That’s the nugget, the soundbite, the quotable quote.
On the phases of life; the first response is good, but Baquet keeps mining for gold. And he gets multiple nuggets.
Great interviewers are not afraid of silence. They pause. At Interact, we love that! As Jim Lehrer, longtime host of PBS News Hour said, “If you resist the temptation to respond too quickly to the answer, you’ll discover something almost magical. The other person will either expand on what he’s already said or he’ll go in a different direction. Either way, he’s expanding his response, and you get a clear view into his head and heart.”
“Go to” Questions
Great interviewers ask open ended questions. When you ask those questions, you don’t know what you may hear. It is almost always authentic and frequently surprising. You can’t get too far out there or you may face an interviewee like Mike Heck from “The Middle.”
Things that will work are questions that are relatable; they make people think and they elicit candor.
- Tell me about….
- How did it feel when….
- Give me an example of
This forces your interview subject to get specific, to get personal, and to tell their stories.
Oprah had a column in her magazine entitled — What do you know for sure? She asked J.K. Rowling the same question.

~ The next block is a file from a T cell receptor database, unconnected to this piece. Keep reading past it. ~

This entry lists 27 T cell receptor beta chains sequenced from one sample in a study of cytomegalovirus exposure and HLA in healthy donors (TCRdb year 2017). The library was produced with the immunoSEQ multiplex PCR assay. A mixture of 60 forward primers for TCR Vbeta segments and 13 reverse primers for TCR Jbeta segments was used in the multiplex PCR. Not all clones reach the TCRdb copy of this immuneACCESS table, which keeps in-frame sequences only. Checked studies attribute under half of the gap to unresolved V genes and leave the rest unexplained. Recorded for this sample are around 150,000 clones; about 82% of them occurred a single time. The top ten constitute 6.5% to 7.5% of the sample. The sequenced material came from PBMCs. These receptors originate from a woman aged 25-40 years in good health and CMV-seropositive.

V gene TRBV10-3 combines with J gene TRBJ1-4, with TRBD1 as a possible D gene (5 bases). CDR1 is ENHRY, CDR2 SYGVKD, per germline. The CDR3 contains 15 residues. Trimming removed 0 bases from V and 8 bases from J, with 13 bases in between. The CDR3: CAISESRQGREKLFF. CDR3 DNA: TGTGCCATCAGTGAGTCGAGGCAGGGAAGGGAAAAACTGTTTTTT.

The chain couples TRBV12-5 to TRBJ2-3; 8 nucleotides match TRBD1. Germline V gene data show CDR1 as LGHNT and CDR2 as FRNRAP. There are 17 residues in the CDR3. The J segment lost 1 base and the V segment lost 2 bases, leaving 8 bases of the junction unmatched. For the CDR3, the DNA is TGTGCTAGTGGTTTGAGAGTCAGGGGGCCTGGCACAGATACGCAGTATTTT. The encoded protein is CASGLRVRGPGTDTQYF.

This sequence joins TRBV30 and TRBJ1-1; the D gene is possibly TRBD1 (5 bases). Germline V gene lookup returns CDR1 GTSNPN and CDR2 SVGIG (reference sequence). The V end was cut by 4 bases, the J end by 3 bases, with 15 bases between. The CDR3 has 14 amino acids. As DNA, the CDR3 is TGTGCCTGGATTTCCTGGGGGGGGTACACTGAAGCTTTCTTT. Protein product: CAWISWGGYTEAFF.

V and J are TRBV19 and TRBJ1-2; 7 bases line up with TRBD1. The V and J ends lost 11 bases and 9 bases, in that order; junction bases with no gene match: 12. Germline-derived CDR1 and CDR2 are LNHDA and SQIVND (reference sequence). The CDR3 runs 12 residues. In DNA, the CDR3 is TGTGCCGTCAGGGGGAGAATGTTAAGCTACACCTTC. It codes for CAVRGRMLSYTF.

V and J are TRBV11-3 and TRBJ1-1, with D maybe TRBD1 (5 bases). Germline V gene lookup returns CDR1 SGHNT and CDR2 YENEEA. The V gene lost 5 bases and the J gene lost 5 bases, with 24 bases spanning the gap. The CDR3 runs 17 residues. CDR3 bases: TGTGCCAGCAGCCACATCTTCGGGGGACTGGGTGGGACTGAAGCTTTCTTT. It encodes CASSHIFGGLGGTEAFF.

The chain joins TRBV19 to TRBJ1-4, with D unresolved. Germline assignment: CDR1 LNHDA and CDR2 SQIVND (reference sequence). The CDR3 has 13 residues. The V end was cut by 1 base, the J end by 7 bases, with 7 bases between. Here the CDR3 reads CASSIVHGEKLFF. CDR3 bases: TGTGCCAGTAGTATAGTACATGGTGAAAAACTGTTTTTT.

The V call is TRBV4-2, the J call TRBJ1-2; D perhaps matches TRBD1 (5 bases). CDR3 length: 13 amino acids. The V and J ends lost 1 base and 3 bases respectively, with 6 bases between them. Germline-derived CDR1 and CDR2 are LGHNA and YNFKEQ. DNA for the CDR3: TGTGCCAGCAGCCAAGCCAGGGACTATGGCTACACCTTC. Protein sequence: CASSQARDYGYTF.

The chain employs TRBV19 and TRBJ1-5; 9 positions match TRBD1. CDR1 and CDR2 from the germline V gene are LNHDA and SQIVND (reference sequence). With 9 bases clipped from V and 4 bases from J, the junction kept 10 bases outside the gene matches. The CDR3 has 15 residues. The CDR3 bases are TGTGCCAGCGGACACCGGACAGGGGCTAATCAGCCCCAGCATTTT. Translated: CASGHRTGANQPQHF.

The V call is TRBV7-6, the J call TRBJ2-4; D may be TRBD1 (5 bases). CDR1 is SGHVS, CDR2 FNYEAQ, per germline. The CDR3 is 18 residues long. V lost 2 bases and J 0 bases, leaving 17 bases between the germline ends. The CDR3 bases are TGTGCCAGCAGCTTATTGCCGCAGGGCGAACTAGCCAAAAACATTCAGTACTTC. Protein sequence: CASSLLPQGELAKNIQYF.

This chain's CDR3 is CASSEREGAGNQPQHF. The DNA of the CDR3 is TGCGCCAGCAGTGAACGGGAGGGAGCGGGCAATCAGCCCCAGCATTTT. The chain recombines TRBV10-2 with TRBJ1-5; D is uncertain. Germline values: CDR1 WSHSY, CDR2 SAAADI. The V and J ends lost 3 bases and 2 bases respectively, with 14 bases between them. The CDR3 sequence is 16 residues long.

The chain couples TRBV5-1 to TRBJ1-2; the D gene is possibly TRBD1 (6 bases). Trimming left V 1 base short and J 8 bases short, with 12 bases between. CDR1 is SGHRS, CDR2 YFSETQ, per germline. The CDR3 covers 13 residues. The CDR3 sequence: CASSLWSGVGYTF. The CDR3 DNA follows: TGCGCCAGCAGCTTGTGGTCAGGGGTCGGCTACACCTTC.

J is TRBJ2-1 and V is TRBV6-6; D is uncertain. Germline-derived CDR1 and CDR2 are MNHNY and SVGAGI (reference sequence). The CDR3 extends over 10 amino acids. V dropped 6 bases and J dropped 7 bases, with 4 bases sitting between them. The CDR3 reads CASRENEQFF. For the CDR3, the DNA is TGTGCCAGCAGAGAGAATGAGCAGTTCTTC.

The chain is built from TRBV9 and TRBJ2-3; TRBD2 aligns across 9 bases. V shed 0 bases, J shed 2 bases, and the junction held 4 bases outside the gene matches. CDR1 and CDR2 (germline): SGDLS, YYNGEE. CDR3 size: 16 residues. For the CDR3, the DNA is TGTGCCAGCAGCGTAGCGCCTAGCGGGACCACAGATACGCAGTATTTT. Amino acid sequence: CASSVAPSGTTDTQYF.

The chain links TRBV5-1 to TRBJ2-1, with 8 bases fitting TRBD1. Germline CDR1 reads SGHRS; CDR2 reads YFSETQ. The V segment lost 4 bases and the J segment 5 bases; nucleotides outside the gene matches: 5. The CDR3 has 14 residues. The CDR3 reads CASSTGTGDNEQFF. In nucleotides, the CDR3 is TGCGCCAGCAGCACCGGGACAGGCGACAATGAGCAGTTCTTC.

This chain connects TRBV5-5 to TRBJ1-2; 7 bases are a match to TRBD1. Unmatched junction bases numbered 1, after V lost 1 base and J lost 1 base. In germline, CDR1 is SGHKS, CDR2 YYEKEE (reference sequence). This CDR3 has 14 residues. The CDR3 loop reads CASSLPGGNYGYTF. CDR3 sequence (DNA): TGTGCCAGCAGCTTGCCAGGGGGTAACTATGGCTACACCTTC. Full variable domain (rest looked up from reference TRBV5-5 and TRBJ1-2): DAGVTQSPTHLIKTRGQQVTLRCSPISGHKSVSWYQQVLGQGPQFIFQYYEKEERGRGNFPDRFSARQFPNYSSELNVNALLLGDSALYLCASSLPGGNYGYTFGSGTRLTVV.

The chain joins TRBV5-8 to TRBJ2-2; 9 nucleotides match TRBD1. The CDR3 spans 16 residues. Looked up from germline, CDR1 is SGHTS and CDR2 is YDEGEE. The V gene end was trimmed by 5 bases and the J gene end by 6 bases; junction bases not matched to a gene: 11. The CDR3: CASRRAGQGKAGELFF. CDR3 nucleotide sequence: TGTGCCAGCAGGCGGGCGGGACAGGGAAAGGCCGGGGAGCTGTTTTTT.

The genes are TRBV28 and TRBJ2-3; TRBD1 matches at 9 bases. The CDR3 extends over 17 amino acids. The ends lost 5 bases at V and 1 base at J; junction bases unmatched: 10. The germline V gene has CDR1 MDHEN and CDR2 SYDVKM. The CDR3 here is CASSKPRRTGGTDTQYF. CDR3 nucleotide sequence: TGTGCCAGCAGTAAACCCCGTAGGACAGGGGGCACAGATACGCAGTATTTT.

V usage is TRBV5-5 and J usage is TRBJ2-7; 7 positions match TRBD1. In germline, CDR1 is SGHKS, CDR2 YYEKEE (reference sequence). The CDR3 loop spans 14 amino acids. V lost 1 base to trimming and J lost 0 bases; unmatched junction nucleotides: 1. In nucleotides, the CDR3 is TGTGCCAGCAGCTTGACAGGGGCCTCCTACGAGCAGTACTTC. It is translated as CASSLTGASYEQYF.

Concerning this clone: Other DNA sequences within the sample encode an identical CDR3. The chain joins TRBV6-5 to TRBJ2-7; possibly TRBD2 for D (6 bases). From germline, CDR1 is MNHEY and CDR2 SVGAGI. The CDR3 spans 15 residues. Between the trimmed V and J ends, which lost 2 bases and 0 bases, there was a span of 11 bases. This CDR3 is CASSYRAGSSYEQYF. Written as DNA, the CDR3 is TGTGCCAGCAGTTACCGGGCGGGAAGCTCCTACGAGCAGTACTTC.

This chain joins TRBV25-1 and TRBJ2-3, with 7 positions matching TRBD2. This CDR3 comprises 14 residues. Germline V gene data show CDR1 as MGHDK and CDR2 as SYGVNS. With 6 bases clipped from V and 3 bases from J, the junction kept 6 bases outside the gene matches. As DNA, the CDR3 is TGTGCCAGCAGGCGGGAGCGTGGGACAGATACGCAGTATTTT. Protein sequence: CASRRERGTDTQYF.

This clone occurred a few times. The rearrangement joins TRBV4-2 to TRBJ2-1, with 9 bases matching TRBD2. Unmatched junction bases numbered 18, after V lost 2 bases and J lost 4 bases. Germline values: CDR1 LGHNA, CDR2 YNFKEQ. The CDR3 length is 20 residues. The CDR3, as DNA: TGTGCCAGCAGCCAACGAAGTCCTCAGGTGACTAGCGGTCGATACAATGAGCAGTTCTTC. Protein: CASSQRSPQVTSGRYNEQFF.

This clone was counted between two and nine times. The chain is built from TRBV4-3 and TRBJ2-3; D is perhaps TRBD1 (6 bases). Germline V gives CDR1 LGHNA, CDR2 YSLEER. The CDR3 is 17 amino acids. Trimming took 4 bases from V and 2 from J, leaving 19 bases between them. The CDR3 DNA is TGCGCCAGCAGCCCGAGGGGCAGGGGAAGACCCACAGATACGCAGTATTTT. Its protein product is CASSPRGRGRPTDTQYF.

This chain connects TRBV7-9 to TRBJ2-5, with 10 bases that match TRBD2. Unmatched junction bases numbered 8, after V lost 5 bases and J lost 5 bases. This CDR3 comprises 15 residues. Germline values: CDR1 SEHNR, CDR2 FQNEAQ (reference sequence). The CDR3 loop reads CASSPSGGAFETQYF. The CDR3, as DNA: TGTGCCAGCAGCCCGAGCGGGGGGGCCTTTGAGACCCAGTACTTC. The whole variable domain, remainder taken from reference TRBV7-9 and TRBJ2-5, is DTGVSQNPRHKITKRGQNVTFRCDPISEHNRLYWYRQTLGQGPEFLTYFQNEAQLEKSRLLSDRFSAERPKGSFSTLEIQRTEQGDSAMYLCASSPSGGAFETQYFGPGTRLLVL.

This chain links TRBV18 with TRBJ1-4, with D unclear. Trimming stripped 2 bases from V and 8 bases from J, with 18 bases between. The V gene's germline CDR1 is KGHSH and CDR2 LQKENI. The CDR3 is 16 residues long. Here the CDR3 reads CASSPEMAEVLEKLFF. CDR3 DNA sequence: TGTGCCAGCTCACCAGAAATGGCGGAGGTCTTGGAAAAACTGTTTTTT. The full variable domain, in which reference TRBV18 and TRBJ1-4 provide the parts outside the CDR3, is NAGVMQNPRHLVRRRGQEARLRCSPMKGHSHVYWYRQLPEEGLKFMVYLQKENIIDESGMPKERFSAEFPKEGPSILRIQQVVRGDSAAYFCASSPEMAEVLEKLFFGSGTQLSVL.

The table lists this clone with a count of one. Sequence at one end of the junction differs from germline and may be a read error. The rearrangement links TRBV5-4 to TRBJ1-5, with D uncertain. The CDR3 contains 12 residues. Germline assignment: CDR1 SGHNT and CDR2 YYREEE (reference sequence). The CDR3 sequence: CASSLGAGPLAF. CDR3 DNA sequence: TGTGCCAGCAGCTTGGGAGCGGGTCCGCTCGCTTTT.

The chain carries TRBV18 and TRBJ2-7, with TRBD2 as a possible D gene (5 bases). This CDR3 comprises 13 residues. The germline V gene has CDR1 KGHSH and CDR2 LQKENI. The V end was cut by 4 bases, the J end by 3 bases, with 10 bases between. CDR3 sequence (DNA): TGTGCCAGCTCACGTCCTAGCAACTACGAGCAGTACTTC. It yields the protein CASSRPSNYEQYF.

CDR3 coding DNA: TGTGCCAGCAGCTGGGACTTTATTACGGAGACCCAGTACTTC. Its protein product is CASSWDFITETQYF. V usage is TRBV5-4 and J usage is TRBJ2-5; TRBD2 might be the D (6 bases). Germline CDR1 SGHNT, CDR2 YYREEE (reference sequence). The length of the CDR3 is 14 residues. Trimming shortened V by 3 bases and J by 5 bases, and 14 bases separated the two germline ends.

Some of Oprah’s other questions are:
- What is your inner voice telling you?
- What is your intention?
- What are you grateful for?
- What is your truth?
Howard Stern is a great interviewer. He says he doesn’t do much research, but his free-flowing interviews are always entertaining and often enlightening. And full of language not appropriate for this space! But he uses some pretty interesting “go to” questions.
- “How much are you worth?”
- “What do you do with your money?”
- “When you were single, what was your sex life like?”
- “What drugs did you do?”
- “Who’s jealous of you?”
- “Who screwed you over?”
James Lipton uses some of my favorite “go to” questions at the end of every interview. He credits French talk show host Bernard Pivot with originating the list. The answers to these questions can be funny, sad, profound and deeply enlightening; sometimes all at the same time.
- What is your favorite word?
- What is your least favorite word?
- What turns you on creatively, spiritually, or emotionally?
- What turns you off?
- What is your favorite curse word?
- What sound or noise do you love?
- What sound or noise do you hate?
- What profession other than your own would you like to attempt?
- What profession would you not like to do?
- If heaven exists, what would you like to hear God say when you arrive at the pearly gates?
FYI, The profession other than my own I would like to attempt is sports talk radio host. I’d love to ask Cam Newton or Kimba Walker or Kurt Busch “James Lipton’s 10 questions.” That would be fun.
What’s your next step in becoming the communicator you were meant to be? Contact me today. Let’s talk.